Prolia consists of denosumab, sorbitol, acetate, polysorbate 20, sodium hydroxide and also includes water in its injection form. Prolia is administered twice a year intravenously in the form of an injection.
Mechanism of Action
As stated before, denosumab’s variable region is able to recognize and bind to RANKL, not allowing RANKL levels to rise. With the inhibition of RANKL, we have the balancing of less osteoclasts associated with osteoclast’s failure of function. This reestablishes balance.
Acceptance Criteria for a Batch of Prolia
Before releasing the batch of Prolia, the shelf life must be pre-determined and validated. Pharmacopeial tests must also be conducted. As stated by Melbourn Scientific, “pharmacopoeial testing is a requirement for many stages of product manufacture,” and it should be tested accordingly to ICH (International Conference for Harmonization) guidelines as well as under good manufacturing practices (GMPs). Universal tests should also be conducted and documented in order to evaluate the description of the dosage, identification, quality of all assay, as well as to detect any impurities. Specific tests must also be conducted and documented to determine dissolution, disintegration, and injection reactivity, uniformity of dosage units, water content, and microbial limits of the batch.
All assays for Prolia were designed in accordance with the ICH Q6B guidelines. These assays include: ELISA, peptide mapping, Amino Acid Analysis, DELFIA assay, Dot blot, IEF, and SDS PAGE. Enzyme linked immune sorbent assay tests are the most commonly run on Prolia throughout the biologic’s life cycle. However, in the manufacturing of denosumab, manufacturing and bioanalytical method changes both changed the design of the ELISA protocol. An updated and improved ELISA method was validated based on previous data from two manufacturing formulation batches. One batch was used as the reference point for the bio comparability of the two assays. However, an ELISA test has been standardized by Amgen for Prolia. The following is a quick overview.
The principle behind an ELISA test is to detect a desired antigen of interest. There are 4 major key steps: coating, blocking, detection and then reading the results. For Prolia’s ELISA test to be conducted, an in-house test must be used. To begin the procedure, a polystyrene plate needs to be coated with recombinant human RANKL. Any excess RANKL or other material would then be removed by a wash step. Following this, an assay buffer would then be added to cover the unbound sites. After completion, biotin-conjugated rabbit anti-denosumab antibody would then be added as a detection reagent. After incubation, streptavidin conjugated to HRP would be added to bind to the complex as well as with some TMB peroxidase substrate solution. The plate would then be incubated and 1 N H2SO4 would be added to stop the color development. According to the NCBI, “the optical density was measured at 450 nm with reference to 650 nm,” meaning that in order to interpret the results the optical density would have to be measured to determine the efficiency of the test. An ELISA kit method may also be used, but it is not as common. A microtiter well, precoated with RANKL, would be used to capture denosumab in the samples. Assay buffer would be added to block as the plate is being covered with a plate sealer and shaken on a shaker. After washing, osteoprotegerin ligand conjugate normally is added. To ensure quality, a wash step is included in this method and results are then read.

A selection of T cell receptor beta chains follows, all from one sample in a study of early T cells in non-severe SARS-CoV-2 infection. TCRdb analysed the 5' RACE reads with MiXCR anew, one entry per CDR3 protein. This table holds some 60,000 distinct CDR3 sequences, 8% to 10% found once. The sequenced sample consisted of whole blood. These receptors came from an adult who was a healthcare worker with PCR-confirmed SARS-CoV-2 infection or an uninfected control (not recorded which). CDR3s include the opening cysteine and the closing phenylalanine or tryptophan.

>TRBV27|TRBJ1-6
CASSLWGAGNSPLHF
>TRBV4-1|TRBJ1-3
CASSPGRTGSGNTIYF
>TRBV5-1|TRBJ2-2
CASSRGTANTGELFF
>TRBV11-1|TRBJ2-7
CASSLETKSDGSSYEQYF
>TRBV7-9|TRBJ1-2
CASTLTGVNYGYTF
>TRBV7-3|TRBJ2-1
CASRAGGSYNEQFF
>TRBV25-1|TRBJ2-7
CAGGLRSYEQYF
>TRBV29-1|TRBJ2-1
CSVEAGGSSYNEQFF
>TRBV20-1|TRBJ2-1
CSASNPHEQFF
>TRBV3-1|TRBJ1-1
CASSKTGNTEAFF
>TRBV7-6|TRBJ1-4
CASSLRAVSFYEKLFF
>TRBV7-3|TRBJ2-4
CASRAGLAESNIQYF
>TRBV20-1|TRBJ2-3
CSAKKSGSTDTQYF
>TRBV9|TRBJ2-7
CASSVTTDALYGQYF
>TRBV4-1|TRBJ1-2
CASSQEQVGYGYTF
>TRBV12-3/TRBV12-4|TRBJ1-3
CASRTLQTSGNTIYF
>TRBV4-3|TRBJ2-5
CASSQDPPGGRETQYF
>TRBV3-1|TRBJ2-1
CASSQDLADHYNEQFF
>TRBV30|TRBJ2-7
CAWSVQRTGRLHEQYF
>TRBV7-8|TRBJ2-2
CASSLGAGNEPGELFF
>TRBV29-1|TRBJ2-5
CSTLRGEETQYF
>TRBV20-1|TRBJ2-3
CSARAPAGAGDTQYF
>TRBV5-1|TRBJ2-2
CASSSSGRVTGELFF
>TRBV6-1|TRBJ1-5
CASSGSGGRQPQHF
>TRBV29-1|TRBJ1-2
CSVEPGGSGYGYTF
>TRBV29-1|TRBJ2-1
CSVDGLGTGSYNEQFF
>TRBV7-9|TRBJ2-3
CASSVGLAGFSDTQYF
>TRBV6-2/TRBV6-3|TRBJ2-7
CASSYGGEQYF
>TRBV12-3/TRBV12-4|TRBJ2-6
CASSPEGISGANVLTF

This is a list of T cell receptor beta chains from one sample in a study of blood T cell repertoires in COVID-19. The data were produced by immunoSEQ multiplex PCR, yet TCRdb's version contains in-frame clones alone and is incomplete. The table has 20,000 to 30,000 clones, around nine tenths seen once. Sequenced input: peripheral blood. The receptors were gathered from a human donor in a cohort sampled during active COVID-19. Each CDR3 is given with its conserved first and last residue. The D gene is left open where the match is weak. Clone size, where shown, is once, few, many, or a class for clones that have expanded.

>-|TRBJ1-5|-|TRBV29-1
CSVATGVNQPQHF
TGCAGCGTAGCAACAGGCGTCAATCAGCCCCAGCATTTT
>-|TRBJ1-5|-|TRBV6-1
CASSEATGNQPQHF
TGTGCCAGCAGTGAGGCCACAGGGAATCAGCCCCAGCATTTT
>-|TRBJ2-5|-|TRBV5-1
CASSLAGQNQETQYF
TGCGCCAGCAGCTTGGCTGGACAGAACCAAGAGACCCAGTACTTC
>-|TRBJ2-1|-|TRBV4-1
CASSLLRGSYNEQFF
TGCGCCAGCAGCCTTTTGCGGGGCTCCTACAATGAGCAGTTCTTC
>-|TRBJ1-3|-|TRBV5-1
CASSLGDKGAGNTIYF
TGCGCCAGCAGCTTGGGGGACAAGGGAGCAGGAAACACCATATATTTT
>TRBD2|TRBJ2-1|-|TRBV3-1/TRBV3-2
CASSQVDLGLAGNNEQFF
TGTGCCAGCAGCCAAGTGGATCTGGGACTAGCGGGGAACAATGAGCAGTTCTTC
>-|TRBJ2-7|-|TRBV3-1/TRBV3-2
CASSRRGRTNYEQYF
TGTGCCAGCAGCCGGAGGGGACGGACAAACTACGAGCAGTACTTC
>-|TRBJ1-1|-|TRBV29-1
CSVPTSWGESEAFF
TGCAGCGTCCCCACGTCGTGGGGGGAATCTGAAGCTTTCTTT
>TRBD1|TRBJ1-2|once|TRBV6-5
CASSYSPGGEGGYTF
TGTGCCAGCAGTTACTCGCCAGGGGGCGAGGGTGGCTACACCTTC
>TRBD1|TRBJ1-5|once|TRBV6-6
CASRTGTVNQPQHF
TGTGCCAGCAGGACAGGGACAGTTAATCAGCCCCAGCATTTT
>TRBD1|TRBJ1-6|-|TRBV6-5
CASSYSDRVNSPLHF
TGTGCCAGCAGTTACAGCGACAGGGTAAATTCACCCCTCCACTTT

Prolia falls under ICH Guidelines Q5C, Q6B and Q1A to test the product’s stability. Guideline Q5C covers the overall quality of biotechnological products. On the other hand, ICH guidelines falling under section Q1A deal with Prolia’s stability test procedures to take in account of Denosumab’s special characteristics as well as to take API. Both of these guidelines overlap. Q6B sets “specifications for proteins...which are derived from recombinant… cell cultures.” These guidelines ensure that Prolia’s quality is up to all federal requirements as well as boosting it up more so that since its guidelines are stricter, the company has a greater advantage at quality.
Prolia’s main risks are presented in its cell cultures. Since CHO cultures are mammalian, they are much more susceptible to microbes. Any FDA inspector should test the master cell bank and working cell bank for any bioburdens. They should also check the conditions of storage and check traceability of documents. In addition, batch records follow procedure and validation should prove accordingly.
Furthermore, as an inspector, the National Institute of Health’s Guidelines should be reviewed for Recombinant DNA Research to evaluate the level of containment appropriate for such large scale production. Any FDA inspector should ask to see and request a copy for all permits. They should review SOPs for the sampling, isolation, counting, and reporting of test results and obtain copies of these essential documents.